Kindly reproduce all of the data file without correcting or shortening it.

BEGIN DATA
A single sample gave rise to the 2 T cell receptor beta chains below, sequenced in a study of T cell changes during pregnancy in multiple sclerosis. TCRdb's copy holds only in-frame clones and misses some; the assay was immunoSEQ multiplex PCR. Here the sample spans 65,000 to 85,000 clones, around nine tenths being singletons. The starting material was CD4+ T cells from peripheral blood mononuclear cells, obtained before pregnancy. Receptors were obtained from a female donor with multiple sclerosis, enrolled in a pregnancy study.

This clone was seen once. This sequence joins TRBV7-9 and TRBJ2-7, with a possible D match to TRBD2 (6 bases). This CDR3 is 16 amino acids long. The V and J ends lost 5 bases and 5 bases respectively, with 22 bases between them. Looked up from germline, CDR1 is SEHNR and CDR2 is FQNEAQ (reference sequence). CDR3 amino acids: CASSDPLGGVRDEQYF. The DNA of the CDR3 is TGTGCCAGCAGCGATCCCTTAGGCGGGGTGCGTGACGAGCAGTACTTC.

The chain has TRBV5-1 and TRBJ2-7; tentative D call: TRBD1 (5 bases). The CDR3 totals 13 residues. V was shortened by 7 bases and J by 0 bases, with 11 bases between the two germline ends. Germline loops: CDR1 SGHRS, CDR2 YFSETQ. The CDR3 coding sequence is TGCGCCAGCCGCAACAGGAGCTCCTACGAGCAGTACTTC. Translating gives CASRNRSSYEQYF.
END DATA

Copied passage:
A single sample gave rise to the 2 T cell receptor beta chains below, sequenced in a study of T cell changes during pregnancy in multiple sclerosis. TCRdb's copy holds only in-frame clones and misses some; the assay was immunoSEQ multiplex PCR. Here the sample spans 65,000 to 85,000 clones, around nine tenths being singletons. The starting material was CD4+ T cells from peripheral blood mononuclear cells, obtained before pregnancy. Receptors were obtained from a female donor with multiple sclerosis, enrolled in a pregnancy study.

This clone was seen once. This sequence joins TRBV7-9 and TRBJ2-7, with a possible D match to TRBD2 (6 bases). This CDR3 is 16 amino acids long. The V and J ends lost 5 bases and 5 bases respectively, with 22 bases between them. Looked up from germline, CDR1 is SEHNR and CDR2 is FQNEAQ (reference sequence). CDR3 amino acids: CASSDPLGGVRDEQYF. The DNA of the CDR3 is TGTGCCAGCAGCGATCCCTTAGGCGGGGTGCGTGACGAGCAGTACTTC.

The chain has TRBV5-1 and TRBJ2-7; tentative D call: TRBD1 (5 bases). The CDR3 totals 13 residues. V was shortened by 7 bases and J by 0 bases, with 11 bases between the two germline ends. Germline loops: CDR1 SGHRS, CDR2 YFSETQ. The CDR3 coding sequence is TGCGCCAGCCGCAACAGGAGCTCCTACGAGCAGTACTTC. Translating gives CASRNRSSYEQYF.